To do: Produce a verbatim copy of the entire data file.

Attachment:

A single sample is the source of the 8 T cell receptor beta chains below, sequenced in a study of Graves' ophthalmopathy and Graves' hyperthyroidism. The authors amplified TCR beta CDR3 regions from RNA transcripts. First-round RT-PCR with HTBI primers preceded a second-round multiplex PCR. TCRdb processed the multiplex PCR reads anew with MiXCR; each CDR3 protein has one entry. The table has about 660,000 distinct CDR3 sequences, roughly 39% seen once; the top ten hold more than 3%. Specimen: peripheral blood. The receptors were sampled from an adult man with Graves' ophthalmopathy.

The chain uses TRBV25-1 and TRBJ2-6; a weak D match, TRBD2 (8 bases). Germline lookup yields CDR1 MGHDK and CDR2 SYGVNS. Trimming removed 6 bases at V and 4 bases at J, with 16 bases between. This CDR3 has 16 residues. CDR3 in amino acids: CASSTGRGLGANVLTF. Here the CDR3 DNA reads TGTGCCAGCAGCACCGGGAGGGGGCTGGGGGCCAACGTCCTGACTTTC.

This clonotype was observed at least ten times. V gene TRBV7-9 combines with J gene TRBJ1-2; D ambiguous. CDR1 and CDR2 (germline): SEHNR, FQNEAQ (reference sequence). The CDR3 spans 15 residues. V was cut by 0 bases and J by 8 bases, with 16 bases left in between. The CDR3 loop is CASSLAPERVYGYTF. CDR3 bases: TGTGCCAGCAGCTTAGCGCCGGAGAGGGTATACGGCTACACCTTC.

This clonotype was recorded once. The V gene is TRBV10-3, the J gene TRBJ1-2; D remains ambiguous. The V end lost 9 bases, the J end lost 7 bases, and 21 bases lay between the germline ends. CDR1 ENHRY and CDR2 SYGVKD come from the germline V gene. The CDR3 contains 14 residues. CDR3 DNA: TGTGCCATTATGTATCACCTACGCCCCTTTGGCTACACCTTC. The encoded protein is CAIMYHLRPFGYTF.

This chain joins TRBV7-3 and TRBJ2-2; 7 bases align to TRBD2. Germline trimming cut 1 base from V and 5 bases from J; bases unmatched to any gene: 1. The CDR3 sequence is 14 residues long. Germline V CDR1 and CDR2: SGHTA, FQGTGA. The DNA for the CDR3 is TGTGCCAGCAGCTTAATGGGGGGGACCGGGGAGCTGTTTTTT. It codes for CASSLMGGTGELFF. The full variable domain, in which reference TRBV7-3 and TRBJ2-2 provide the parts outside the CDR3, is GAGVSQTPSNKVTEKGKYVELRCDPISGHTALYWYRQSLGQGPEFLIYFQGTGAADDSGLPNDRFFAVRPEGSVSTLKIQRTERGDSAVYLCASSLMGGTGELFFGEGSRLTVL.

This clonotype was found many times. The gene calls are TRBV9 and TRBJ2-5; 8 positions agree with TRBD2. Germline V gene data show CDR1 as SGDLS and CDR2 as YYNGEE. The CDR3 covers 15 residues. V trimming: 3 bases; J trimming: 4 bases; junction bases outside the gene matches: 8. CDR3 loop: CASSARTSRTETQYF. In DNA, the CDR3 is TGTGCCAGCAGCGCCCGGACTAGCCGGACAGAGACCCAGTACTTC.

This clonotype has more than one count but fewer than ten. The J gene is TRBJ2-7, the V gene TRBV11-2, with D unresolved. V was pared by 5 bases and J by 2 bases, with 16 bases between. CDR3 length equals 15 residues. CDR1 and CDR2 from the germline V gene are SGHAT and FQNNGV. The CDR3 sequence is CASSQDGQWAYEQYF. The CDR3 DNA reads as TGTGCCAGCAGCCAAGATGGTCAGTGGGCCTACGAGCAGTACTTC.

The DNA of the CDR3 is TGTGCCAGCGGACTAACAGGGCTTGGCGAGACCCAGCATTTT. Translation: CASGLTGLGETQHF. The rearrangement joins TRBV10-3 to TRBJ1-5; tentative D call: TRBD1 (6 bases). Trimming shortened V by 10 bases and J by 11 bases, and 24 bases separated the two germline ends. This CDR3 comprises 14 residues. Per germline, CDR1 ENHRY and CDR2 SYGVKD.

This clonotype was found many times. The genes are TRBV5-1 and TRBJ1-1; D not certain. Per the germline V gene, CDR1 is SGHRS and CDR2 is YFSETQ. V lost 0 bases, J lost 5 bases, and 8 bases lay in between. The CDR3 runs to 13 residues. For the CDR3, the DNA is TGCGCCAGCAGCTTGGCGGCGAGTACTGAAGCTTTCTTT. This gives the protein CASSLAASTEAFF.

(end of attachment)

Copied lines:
A single sample is the source of the 8 T cell receptor beta chains below, sequenced in a study of Graves' ophthalmopathy and Graves' hyperthyroidism. The authors amplified TCR beta CDR3 regions from RNA transcripts. First-round RT-PCR with HTBI primers preceded a second-round multiplex PCR. TCRdb processed the multiplex PCR reads anew with MiXCR; each CDR3 protein has one entry. The table has about 660,000 distinct CDR3 sequences, roughly 39% seen once; the top ten hold more than 3%. Specimen: peripheral blood. The receptors were sampled from an adult man with Graves' ophthalmopathy.

The chain uses TRBV25-1 and TRBJ2-6; a weak D match, TRBD2 (8 bases). Germline lookup yields CDR1 MGHDK and CDR2 SYGVNS. Trimming removed 6 bases at V and 4 bases at J, with 16 bases between. This CDR3 has 16 residues. CDR3 in amino acids: CASSTGRGLGANVLTF. Here the CDR3 DNA reads TGTGCCAGCAGCACCGGGAGGGGGCTGGGGGCCAACGTCCTGACTTTC.

This clonotype was observed at least ten times. V gene TRBV7-9 combines with J gene TRBJ1-2; D ambiguous. CDR1 and CDR2 (germline): SEHNR, FQNEAQ (reference sequence). The CDR3 spans 15 residues. V was cut by 0 bases and J by 8 bases, with 16 bases left in between. The CDR3 loop is CASSLAPERVYGYTF. CDR3 bases: TGTGCCAGCAGCTTAGCGCCGGAGAGGGTATACGGCTACACCTTC.

This clonotype was recorded once. The V gene is TRBV10-3, the J gene TRBJ1-2; D remains ambiguous. The V end lost 9 bases, the J end lost 7 bases, and 21 bases lay between the germline ends. CDR1 ENHRY and CDR2 SYGVKD come from the germline V gene. The CDR3 contains 14 residues. CDR3 DNA: TGTGCCATTATGTATCACCTACGCCCCTTTGGCTACACCTTC. The encoded protein is CAIMYHLRPFGYTF.

This chain joins TRBV7-3 and TRBJ2-2; 7 bases align to TRBD2. Germline trimming cut 1 base from V and 5 bases from J; bases unmatched to any gene: 1. The CDR3 sequence is 14 residues long. Germline V CDR1 and CDR2: SGHTA, FQGTGA. The DNA for the CDR3 is TGTGCCAGCAGCTTAATGGGGGGGACCGGGGAGCTGTTTTTT. It codes for CASSLMGGTGELFF. The full variable domain, in which reference TRBV7-3 and TRBJ2-2 provide the parts outside the CDR3, is GAGVSQTPSNKVTEKGKYVELRCDPISGHTALYWYRQSLGQGPEFLIYFQGTGAADDSGLPNDRFFAVRPEGSVSTLKIQRTERGDSAVYLCASSLMGGTGELFFGEGSRLTVL.

This clonotype was found many times. The gene calls are TRBV9 and TRBJ2-5; 8 positions agree with TRBD2. Germline V gene data show CDR1 as SGDLS and CDR2 as YYNGEE. The CDR3 covers 15 residues. V trimming: 3 bases; J trimming: 4 bases; junction bases outside the gene matches: 8. CDR3 loop: CASSARTSRTETQYF. In DNA, the CDR3 is TGTGCCAGCAGCGCCCGGACTAGCCGGACAGAGACCCAGTACTTC.

This clonotype has more than one count but fewer than ten. The J gene is TRBJ2-7, the V gene TRBV11-2, with D unresolved. V was pared by 5 bases and J by 2 bases, with 16 bases between. CDR3 length equals 15 residues. CDR1 and CDR2 from the germline V gene are SGHAT and FQNNGV. The CDR3 sequence is CASSQDGQWAYEQYF. The CDR3 DNA reads as TGTGCCAGCAGCCAAGATGGTCAGTGGGCCTACGAGCAGTACTTC.

The DNA of the CDR3 is TGTGCCAGCGGACTAACAGGGCTTGGCGAGACCCAGCATTTT. Translation: CASGLTGLGETQHF. The rearrangement joins TRBV10-3 to TRBJ1-5; tentative D call: TRBD1 (6 bases). Trimming shortened V by 10 bases and J by 11 bases, and 24 bases separated the two germline ends. This CDR3 comprises 14 residues. Per germline, CDR1 ENHRY and CDR2 SYGVKD.

This clonotype was found many times. The genes are TRBV5-1 and TRBJ1-1; D not certain. Per the germline V gene, CDR1 is SGHRS and CDR2 is YFSETQ. V lost 0 bases, J lost 5 bases, and 8 bases lay in between. The CDR3 runs to 13 residues. For the CDR3, the DNA is TGCGCCAGCAGCTTGGCGGCGAGTACTGAAGCTTTCTTT. This gives the protein CASSLAASTEAFF.